Iraqi troops still need our help

LA Times:

As dawn broke, a thick mist enveloped the lines of military trucks poised to sweep through a tract of rich farmland where Sunni Arab insurgents had turned miles of irrigation canals into trenches with holes to stash weapons, food and blankets.

A chilly downpour turned narrow dirt roads into sheets of slippery mud that sent vehicles skidding into ditches.

For the U.S. Army, the weather was a temporary setback. Officers said it actually worked to their advantage because it left the enemy surrounded and exposed to the wet, wind and cold.

But for their Iraqi allies in an ambitious effort to reclaim an insurgent haven in eastern Diyala province, the weather could have spelled the end of the offensive. When U.S. Humvees, Bradley fighting vehicles and tanks pushed ahead two days later, they had to tow the Iraqis to the fight. Their flimsy pickup trucks and minivans had become hopelessly stuck.

As the campaign continued into a second week, U.S. forces flew in everything the Iraqis needed to keep going: ammunition, rice, T-shirts, dry socks and cigarettes.

As pressure mounts here and at home for U.S. troops to start leaving, the assault in Diyala province this month showed how far the Iraqis must go before they can stand on their own.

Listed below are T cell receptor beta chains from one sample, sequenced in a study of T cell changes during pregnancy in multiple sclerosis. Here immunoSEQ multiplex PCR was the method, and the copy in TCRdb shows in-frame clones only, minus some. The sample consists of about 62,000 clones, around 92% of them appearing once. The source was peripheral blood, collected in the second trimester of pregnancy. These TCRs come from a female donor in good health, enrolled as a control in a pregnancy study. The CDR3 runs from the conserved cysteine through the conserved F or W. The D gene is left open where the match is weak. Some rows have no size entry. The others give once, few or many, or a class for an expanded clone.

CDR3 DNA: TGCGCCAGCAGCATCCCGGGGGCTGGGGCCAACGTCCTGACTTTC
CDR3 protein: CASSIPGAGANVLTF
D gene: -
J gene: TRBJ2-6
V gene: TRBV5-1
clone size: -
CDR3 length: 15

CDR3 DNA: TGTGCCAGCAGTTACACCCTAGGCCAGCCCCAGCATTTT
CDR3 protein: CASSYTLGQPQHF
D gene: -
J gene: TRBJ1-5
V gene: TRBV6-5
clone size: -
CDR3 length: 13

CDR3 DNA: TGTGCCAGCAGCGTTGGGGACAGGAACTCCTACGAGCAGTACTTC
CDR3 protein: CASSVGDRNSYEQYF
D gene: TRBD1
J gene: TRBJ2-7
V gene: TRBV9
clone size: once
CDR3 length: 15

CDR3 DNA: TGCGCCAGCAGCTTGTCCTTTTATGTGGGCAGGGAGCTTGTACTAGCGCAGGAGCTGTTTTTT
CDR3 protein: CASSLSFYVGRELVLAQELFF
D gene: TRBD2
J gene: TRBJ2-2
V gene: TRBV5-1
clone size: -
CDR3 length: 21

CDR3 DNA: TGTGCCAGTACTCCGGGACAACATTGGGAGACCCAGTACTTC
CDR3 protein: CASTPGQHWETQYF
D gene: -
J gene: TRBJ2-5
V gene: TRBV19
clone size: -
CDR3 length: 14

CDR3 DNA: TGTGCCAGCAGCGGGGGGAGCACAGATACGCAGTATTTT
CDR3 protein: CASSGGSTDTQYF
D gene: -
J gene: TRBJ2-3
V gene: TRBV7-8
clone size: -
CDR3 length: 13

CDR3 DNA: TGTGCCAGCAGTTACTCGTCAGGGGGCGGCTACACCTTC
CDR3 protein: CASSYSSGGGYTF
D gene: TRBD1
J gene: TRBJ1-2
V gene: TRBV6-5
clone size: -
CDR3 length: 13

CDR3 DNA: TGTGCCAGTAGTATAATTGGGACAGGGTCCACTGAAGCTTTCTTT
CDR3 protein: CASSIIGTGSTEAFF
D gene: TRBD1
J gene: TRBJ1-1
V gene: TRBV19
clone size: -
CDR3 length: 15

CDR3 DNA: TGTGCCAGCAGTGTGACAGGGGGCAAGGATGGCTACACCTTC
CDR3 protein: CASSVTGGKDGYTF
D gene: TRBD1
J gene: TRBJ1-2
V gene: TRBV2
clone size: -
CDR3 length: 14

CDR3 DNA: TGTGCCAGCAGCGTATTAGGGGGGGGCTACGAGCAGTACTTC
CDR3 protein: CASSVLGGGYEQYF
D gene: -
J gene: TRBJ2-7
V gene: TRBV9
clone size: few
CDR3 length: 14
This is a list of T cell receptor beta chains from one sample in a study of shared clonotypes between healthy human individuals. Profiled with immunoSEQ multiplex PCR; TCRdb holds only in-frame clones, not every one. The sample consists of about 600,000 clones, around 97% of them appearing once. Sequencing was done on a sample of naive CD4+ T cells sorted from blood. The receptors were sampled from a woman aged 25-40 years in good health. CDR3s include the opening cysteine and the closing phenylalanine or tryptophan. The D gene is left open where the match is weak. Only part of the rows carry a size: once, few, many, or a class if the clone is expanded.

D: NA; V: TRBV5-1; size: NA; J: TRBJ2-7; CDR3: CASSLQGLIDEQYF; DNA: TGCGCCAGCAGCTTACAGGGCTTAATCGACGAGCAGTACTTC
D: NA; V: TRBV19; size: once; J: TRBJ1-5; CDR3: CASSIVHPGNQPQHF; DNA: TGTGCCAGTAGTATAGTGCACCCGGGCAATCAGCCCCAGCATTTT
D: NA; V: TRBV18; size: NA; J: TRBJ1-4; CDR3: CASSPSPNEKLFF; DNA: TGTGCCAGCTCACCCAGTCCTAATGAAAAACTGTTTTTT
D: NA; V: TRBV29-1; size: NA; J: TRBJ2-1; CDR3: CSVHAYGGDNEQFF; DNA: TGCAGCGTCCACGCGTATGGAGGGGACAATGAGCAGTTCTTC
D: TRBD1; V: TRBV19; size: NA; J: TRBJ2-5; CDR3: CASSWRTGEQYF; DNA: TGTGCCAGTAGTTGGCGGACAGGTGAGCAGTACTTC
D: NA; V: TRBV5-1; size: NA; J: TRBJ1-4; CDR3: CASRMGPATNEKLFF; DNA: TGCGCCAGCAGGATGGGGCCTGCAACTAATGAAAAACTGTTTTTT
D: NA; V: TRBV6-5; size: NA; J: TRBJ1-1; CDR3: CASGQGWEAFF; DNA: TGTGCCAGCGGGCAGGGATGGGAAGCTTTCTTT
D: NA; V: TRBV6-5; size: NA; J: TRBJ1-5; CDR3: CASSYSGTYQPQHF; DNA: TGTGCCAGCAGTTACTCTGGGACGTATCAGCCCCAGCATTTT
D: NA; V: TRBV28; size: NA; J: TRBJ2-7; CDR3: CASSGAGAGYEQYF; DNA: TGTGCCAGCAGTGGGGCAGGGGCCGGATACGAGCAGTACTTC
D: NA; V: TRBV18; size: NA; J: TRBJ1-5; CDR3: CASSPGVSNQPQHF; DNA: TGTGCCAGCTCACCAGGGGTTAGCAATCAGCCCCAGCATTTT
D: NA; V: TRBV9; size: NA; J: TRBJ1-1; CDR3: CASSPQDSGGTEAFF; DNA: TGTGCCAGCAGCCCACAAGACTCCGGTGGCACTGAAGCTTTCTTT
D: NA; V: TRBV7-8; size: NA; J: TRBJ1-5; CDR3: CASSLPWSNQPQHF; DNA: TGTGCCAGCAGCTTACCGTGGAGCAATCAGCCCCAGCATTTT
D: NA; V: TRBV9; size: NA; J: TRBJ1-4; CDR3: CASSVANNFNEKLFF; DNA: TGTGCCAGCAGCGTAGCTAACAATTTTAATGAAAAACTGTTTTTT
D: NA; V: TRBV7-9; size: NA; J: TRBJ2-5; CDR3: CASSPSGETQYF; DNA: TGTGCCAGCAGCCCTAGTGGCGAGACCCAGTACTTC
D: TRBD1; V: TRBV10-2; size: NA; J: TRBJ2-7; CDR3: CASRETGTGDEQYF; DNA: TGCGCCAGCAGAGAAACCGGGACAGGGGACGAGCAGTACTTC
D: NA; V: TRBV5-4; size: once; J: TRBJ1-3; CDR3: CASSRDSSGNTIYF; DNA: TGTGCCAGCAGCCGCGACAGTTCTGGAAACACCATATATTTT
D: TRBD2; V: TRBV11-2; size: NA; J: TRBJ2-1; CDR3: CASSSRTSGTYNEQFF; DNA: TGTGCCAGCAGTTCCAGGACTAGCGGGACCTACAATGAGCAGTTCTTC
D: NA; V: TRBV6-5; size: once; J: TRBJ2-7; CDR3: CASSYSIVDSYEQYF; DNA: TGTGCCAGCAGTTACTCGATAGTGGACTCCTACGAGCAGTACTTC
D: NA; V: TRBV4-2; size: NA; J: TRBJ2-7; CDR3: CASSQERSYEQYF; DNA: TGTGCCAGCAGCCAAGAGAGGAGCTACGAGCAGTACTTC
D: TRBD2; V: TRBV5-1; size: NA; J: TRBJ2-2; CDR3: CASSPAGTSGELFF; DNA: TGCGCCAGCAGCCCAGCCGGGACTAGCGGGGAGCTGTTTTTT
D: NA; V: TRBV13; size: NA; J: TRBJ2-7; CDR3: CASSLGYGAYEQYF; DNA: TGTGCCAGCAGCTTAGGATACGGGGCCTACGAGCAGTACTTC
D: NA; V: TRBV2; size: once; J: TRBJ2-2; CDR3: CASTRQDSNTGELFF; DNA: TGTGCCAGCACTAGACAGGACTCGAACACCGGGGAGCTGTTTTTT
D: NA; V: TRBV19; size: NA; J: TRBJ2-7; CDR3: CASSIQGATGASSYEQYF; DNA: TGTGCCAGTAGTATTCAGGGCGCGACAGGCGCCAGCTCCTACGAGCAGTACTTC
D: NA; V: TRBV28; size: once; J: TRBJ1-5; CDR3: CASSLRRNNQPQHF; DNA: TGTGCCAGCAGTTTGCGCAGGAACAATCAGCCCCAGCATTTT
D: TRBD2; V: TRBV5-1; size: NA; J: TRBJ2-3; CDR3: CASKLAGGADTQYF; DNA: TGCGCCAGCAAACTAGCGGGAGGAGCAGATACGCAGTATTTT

U.S. troops with the 3rd Brigade Combat Team, 1st Cavalry Division, said the Iraqis had made great strides since they were deployed to the province four months ago. But asked whether the operation would have been possible without the United States, Iraqi Capt. Kader Abdul Kareem Majid shook his head.

"The coalition forces have airplanes, tanks, all the equipment they need. But the Iraqi army does not have that," said Majid, a 10-year veteran of a Kurdish militia that fought Saddam Hussein's army. "We need U.S. support."

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There is more.

I am not sure if it is by design, but this situation is not all bad for the US troops that are assisting the Iraqis. While some have expressed concern about the loyalty of Iraqi troops, even if they wanted to be in opposition tot he US forces, and I do not think that they do, they would quickly run out of ammo and food with out our logistic support.

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